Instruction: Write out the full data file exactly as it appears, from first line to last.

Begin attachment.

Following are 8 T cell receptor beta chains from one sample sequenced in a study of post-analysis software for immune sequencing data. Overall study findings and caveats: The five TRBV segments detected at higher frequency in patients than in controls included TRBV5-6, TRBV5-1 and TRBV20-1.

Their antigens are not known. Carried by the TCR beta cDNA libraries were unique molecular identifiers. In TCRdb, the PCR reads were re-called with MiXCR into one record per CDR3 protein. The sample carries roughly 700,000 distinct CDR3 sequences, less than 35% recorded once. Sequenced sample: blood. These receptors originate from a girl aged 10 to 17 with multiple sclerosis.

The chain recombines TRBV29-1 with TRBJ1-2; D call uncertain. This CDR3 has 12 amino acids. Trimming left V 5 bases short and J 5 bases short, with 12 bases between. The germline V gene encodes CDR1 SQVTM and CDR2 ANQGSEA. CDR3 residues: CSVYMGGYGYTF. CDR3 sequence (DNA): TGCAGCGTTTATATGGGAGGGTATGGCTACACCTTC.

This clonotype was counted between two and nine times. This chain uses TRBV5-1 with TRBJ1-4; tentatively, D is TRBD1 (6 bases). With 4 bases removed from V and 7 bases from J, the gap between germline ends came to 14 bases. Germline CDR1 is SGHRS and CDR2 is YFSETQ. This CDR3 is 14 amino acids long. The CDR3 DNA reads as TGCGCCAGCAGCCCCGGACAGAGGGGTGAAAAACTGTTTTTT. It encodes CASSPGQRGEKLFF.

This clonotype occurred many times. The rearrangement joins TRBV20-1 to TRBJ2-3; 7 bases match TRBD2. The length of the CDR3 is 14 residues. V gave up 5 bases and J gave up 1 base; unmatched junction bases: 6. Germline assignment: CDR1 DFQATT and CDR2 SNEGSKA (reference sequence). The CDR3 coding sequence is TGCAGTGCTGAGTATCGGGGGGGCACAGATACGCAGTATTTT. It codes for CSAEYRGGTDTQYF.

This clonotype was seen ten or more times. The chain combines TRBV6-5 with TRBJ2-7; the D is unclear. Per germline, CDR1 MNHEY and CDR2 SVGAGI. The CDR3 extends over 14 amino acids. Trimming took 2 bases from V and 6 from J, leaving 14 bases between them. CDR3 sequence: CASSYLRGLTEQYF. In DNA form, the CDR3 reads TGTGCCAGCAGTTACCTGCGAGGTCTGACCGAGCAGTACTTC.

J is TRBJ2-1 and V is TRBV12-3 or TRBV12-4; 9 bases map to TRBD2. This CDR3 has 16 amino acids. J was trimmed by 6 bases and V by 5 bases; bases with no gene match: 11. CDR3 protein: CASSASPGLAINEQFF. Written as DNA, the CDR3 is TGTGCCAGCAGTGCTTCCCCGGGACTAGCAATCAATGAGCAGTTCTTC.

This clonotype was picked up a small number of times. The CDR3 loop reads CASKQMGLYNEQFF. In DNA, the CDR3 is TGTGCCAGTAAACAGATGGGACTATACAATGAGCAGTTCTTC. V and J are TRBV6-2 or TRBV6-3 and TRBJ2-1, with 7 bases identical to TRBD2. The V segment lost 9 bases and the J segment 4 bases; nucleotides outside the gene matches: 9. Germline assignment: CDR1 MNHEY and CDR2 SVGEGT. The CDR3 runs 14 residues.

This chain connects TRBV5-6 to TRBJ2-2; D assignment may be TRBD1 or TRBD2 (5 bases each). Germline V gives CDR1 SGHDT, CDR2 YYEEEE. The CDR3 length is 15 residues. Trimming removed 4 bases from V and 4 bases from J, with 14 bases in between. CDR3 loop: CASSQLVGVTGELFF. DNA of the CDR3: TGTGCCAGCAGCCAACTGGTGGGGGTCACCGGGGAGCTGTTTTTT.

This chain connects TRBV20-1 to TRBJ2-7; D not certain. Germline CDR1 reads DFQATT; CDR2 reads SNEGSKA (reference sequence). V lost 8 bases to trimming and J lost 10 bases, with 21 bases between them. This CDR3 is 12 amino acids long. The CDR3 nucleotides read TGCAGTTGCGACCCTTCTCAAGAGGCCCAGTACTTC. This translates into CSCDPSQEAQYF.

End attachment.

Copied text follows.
Following are 8 T cell receptor beta chains from one sample sequenced in a study of post-analysis software for immune sequencing data. Overall study findings and caveats: The five TRBV segments detected at higher frequency in patients than in controls included TRBV5-6, TRBV5-1 and TRBV20-1.

Their antigens are not known. Carried by the TCR beta cDNA libraries were unique molecular identifiers. In TCRdb, the PCR reads were re-called with MiXCR into one record per CDR3 protein. The sample carries roughly 700,000 distinct CDR3 sequences, less than 35% recorded once. Sequenced sample: blood. These receptors originate from a girl aged 10 to 17 with multiple sclerosis.

The chain recombines TRBV29-1 with TRBJ1-2; D call uncertain. This CDR3 has 12 amino acids. Trimming left V 5 bases short and J 5 bases short, with 12 bases between. The germline V gene encodes CDR1 SQVTM and CDR2 ANQGSEA. CDR3 residues: CSVYMGGYGYTF. CDR3 sequence (DNA): TGCAGCGTTTATATGGGAGGGTATGGCTACACCTTC.

This clonotype was counted between two and nine times. This chain uses TRBV5-1 with TRBJ1-4; tentatively, D is TRBD1 (6 bases). With 4 bases removed from V and 7 bases from J, the gap between germline ends came to 14 bases. Germline CDR1 is SGHRS and CDR2 is YFSETQ. This CDR3 is 14 amino acids long. The CDR3 DNA reads as TGCGCCAGCAGCCCCGGACAGAGGGGTGAAAAACTGTTTTTT. It encodes CASSPGQRGEKLFF.

This clonotype occurred many times. The rearrangement joins TRBV20-1 to TRBJ2-3; 7 bases match TRBD2. The length of the CDR3 is 14 residues. V gave up 5 bases and J gave up 1 base; unmatched junction bases: 6. Germline assignment: CDR1 DFQATT and CDR2 SNEGSKA (reference sequence). The CDR3 coding sequence is TGCAGTGCTGAGTATCGGGGGGGCACAGATACGCAGTATTTT. It codes for CSAEYRGGTDTQYF.

This clonotype was seen ten or more times. The chain combines TRBV6-5 with TRBJ2-7; the D is unclear. Per germline, CDR1 MNHEY and CDR2 SVGAGI. The CDR3 extends over 14 amino acids. Trimming took 2 bases from V and 6 from J, leaving 14 bases between them. CDR3 sequence: CASSYLRGLTEQYF. In DNA form, the CDR3 reads TGTGCCAGCAGTTACCTGCGAGGTCTGACCGAGCAGTACTTC.

J is TRBJ2-1 and V is TRBV12-3 or TRBV12-4; 9 bases map to TRBD2. This CDR3 has 16 amino acids. J was trimmed by 6 bases and V by 5 bases; bases with no gene match: 11. CDR3 protein: CASSASPGLAINEQFF. Written as DNA, the CDR3 is TGTGCCAGCAGTGCTTCCCCGGGACTAGCAATCAATGAGCAGTTCTTC.

This clonotype was picked up a small number of times. The CDR3 loop reads CASKQMGLYNEQFF. In DNA, the CDR3 is TGTGCCAGTAAACAGATGGGACTATACAATGAGCAGTTCTTC. V and J are TRBV6-2 or TRBV6-3 and TRBJ2-1, with 7 bases identical to TRBD2. The V segment lost 9 bases and the J segment 4 bases; nucleotides outside the gene matches: 9. Germline assignment: CDR1 MNHEY and CDR2 SVGEGT. The CDR3 runs 14 residues.

This chain connects TRBV5-6 to TRBJ2-2; D assignment may be TRBD1 or TRBD2 (5 bases each). Germline V gives CDR1 SGHDT, CDR2 YYEEEE. The CDR3 length is 15 residues. Trimming removed 4 bases from V and 4 bases from J, with 14 bases in between. CDR3 loop: CASSQLVGVTGELFF. DNA of the CDR3: TGTGCCAGCAGCCAACTGGTGGGGGTCACCGGGGAGCTGTTTTTT.

This chain connects TRBV20-1 to TRBJ2-7; D not certain. Germline CDR1 reads DFQATT; CDR2 reads SNEGSKA (reference sequence). V lost 8 bases to trimming and J lost 10 bases, with 21 bases between them. This CDR3 is 12 amino acids long. The CDR3 nucleotides read TGCAGTTGCGACCCTTCTCAAGAGGCCCAGTACTTC. This translates into CSCDPSQEAQYF.